My Early Windows 10 Experiences

I took the plunge yesterday while preparing an Azure presentation – I performed an in-place upgrade of Windows 8.1 on my Toshiba KIRAbook to Windows 10. Initially I tried to do it via USB, but I’d not prepared a UEFI stick for the device (thanks for the tip Hans Vredevoort). I copied the install files onto the laptop and ran it – within half an hour I had a fully upgraded machine with all my apps, programs, data, and settings in place. I think the only thing I had to do was re-install LastPass for IE.

The performance of the technical preview is excellent. Reboots were already blisteringly fast on this machine and now it’s not much more than a slow blink.

The start menu works as expected. I doubt I’ll use multiple screens much but it’s easy to use too. The weird experience was that I kept expecting to see the start screen when I clicked on Start. I have the ability to go back to the Win8 behaviour but I won’t; instead I just pinned my usual warm apps to the start menu, while my usual hot apps were on the task bar as they were before the upgrade.

I was out on a customer site today performing a health audit of a hosting infrastructure. I had the KIRAbook with me, taking my notes in OneNote. It behaved normally and was stable. Performance was good, and as usual for this hardware, the battery was excellent.

This afternoon I was back in the office and showed the machine to my colleagues. While they are not IT people, most of them are comfy with tech because that’s what they sell. The Start Menu seemed like a hit. One odd reaction I got was “I want to be able to expand the start menu to a start screen”. The reasoning was that it was easier to search for something in a bigger screen if you had loads of stuff installed. I can understand that one.

Anyway, so far, so good. And like many others have said already, Windows 8 would have been a hit if it was like this.

Somewhere, Steven Sinofsky and Julie Larsson Green are seething.

4 thoughts on “My Early Windows 10 Experiences”

  1. while the experience for the desktop user – or any user with a device that has a physical keyboard – is encouraging, the tablet experience is very much degraded, because the ‘Metro’ environment is pretty much killed off, so now we tablet users (a Dell venue 11′ Pro) have the weird virtual keyboard behavior where every time we want to do input, instead of the keyboard popping up, we have to press the keyboard icon on the taskbar and to get rid of it, we have to press twice.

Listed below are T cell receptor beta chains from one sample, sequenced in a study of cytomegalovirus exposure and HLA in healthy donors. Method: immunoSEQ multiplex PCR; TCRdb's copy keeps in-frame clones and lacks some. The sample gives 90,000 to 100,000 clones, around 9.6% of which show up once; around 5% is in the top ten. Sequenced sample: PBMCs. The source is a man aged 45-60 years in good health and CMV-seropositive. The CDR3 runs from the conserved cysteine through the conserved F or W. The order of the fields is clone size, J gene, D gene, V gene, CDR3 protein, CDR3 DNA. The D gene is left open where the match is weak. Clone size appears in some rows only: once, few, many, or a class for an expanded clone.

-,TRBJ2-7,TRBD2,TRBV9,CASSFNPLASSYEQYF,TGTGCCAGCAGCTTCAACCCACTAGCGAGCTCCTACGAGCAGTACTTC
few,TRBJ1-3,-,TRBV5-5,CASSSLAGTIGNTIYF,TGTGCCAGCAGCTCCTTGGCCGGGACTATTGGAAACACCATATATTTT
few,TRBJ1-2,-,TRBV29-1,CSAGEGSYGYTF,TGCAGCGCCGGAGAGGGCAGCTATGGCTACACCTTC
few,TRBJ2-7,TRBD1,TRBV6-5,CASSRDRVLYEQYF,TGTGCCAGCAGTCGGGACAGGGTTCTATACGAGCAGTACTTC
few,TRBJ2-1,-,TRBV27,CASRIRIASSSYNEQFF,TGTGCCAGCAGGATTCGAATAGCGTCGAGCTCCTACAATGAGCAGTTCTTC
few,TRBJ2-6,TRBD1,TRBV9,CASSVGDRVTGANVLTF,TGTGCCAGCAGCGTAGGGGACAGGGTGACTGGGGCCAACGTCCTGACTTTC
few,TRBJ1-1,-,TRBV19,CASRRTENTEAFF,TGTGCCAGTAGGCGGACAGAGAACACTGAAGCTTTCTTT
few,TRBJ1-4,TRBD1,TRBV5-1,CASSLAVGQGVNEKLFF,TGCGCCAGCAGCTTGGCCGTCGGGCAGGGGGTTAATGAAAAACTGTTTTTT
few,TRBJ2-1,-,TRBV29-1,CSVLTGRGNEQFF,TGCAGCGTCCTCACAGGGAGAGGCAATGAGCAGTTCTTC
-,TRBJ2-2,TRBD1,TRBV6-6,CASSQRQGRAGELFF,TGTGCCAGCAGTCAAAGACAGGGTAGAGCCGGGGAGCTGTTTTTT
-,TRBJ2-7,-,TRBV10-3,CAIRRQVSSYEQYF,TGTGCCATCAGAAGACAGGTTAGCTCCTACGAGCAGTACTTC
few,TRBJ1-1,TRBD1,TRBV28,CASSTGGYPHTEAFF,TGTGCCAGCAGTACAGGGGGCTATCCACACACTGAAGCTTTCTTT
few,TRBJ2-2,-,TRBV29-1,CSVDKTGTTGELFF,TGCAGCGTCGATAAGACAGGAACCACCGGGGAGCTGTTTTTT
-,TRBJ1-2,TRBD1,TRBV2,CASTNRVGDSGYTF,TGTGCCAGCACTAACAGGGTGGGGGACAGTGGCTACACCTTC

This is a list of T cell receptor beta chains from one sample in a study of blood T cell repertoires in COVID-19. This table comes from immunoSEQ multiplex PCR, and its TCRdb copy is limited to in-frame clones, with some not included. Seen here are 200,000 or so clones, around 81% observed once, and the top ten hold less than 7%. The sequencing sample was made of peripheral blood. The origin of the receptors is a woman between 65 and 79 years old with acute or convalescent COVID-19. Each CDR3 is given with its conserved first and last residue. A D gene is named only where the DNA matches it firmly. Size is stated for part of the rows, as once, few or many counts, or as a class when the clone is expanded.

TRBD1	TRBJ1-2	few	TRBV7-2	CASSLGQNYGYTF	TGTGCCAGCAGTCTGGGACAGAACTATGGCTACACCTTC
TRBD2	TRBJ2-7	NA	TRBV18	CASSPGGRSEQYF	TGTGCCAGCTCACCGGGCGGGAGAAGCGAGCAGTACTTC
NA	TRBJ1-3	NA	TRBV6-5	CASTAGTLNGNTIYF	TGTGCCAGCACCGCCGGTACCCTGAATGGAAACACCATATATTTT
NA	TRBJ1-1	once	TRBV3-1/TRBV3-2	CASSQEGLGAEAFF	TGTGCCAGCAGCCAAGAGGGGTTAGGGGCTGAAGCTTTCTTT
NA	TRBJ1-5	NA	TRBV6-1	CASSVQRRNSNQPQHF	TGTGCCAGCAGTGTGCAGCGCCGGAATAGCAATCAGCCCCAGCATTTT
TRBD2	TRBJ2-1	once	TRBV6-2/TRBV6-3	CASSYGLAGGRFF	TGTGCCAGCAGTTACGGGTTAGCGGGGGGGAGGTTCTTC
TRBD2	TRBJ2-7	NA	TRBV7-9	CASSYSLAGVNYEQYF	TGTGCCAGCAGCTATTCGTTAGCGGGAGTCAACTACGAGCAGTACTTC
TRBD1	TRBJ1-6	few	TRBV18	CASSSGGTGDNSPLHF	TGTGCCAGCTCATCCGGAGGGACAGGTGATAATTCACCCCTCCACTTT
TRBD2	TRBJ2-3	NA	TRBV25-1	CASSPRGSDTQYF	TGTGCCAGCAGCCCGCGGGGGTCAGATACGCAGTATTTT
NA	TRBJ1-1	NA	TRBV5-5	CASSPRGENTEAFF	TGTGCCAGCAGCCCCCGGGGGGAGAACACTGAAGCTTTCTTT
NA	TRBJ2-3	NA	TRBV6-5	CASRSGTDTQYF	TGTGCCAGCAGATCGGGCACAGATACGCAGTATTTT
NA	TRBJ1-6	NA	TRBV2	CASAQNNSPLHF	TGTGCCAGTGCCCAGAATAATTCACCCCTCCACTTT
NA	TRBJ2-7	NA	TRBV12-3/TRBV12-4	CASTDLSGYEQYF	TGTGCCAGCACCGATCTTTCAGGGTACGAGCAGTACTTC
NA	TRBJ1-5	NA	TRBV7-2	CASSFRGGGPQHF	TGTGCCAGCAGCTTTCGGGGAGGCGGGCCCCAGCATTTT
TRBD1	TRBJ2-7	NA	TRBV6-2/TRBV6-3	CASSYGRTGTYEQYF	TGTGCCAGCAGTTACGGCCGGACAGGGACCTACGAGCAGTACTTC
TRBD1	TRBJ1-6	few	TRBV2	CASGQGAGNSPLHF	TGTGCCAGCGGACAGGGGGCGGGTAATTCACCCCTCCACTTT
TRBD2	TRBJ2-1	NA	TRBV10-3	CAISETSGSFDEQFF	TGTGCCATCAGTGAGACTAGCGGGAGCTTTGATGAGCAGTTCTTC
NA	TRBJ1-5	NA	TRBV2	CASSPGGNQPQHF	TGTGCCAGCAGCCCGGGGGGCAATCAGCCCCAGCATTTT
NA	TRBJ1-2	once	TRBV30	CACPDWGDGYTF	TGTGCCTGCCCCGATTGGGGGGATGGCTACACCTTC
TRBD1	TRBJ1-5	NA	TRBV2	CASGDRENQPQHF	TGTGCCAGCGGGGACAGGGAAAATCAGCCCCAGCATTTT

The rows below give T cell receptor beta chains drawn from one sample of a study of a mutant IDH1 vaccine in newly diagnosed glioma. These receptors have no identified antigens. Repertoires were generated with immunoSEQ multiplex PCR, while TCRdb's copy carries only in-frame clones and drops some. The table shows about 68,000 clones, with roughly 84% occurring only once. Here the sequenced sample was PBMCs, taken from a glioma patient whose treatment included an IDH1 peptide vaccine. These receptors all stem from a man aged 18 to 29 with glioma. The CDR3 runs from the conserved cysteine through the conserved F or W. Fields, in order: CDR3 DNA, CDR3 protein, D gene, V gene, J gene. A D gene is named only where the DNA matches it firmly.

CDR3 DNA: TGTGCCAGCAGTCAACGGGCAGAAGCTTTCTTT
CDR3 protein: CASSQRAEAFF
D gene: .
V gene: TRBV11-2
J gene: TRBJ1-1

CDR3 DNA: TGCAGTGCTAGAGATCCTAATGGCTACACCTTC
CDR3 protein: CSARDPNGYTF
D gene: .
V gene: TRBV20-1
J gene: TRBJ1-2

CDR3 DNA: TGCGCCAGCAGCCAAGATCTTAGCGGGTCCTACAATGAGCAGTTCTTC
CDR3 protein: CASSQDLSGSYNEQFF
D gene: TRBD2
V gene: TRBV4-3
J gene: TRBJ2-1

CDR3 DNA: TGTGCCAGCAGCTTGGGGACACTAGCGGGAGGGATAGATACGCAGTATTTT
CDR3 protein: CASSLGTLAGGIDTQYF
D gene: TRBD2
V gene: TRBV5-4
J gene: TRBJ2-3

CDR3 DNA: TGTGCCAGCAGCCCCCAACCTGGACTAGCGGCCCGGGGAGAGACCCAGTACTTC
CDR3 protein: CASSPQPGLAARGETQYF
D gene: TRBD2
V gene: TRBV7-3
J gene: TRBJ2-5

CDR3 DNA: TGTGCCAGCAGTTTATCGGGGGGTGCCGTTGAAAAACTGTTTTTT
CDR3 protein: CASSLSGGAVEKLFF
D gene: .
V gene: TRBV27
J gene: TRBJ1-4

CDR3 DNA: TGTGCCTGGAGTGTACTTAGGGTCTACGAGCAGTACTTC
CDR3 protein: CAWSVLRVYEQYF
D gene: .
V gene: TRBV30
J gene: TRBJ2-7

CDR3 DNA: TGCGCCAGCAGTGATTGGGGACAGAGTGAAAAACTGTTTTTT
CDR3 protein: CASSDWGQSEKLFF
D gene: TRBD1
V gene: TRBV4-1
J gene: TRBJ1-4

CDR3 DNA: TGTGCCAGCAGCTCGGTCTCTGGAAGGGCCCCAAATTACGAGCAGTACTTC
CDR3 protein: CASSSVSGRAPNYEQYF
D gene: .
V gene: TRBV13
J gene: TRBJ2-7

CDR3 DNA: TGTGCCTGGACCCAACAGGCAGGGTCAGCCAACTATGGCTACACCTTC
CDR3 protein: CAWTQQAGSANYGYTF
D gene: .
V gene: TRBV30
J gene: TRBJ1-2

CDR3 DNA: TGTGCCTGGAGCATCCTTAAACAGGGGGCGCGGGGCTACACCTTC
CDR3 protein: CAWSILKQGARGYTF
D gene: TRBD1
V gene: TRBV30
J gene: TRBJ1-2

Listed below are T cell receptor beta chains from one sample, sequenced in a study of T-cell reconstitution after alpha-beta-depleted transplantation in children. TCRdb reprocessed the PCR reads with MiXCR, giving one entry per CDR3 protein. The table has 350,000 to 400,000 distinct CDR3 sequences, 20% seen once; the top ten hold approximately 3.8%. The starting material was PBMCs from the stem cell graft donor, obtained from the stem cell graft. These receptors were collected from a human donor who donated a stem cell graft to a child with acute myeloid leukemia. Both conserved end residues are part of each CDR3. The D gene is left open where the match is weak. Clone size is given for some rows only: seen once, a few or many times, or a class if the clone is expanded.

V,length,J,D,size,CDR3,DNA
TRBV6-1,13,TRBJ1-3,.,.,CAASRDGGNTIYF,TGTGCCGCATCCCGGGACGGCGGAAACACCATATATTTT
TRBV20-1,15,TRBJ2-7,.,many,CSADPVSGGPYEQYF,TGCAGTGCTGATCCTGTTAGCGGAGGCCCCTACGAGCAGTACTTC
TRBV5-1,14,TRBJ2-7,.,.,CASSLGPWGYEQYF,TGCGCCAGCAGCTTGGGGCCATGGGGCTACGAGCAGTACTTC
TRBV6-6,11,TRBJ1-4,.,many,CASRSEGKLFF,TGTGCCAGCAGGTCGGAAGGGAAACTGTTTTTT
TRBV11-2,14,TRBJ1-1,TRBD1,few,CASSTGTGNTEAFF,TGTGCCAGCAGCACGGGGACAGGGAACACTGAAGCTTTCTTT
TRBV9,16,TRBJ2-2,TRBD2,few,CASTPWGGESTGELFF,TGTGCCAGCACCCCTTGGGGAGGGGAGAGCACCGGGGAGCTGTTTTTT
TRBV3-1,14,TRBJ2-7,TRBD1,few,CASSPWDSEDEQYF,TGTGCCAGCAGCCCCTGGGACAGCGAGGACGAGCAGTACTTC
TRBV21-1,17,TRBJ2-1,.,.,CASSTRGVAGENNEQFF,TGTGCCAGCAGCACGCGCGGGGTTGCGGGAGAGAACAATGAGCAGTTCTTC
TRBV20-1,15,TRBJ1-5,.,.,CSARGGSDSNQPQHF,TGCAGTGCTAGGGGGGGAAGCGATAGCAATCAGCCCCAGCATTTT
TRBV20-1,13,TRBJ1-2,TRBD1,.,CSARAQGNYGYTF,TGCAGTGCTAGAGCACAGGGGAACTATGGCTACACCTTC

The keyboard experience for touch screen users was already cumbersome on win 8.1, with the keyboard often obscuring the very fields you’re trying to type into, but now it’s horrible.

    1. You are judging an incomplete “alpha” build, which is probably something that would never have gone public in the past (maybe restricted to NDA TAP). MSFT have released it earlier than usual to get our input (publicly available Windows Insiders program) to steer the ongoing development of the product, something that didn’t happen at all with the “8” generation.

      Right now, you can go back to the Start Screen and abandon the Start Menu if you want. If you look at my previous Win10 posts, you’ll find a video of Continuum that demonstrates how hybrid devices will allow you to (with a single prompted touch/click) to switch between the UIs if a keyboard is added/removed, perfect for your Venue 11 Pro. That feature will be in a future build. And the tablet OS won’t be in preview until early next year. So don’t go judging the OS until much later in the process.

  2. Have you tried the Windows Server Technical Preview yet? That also boots blisteringly fast from my experiences.

    There’s a new Feature called ‘Canary Network Diagnostic’ that ‘enables validation of the physical network.’ – it installs a Windows service but I can’t figure out (from a brief investigation) what it actually does. Any clues?

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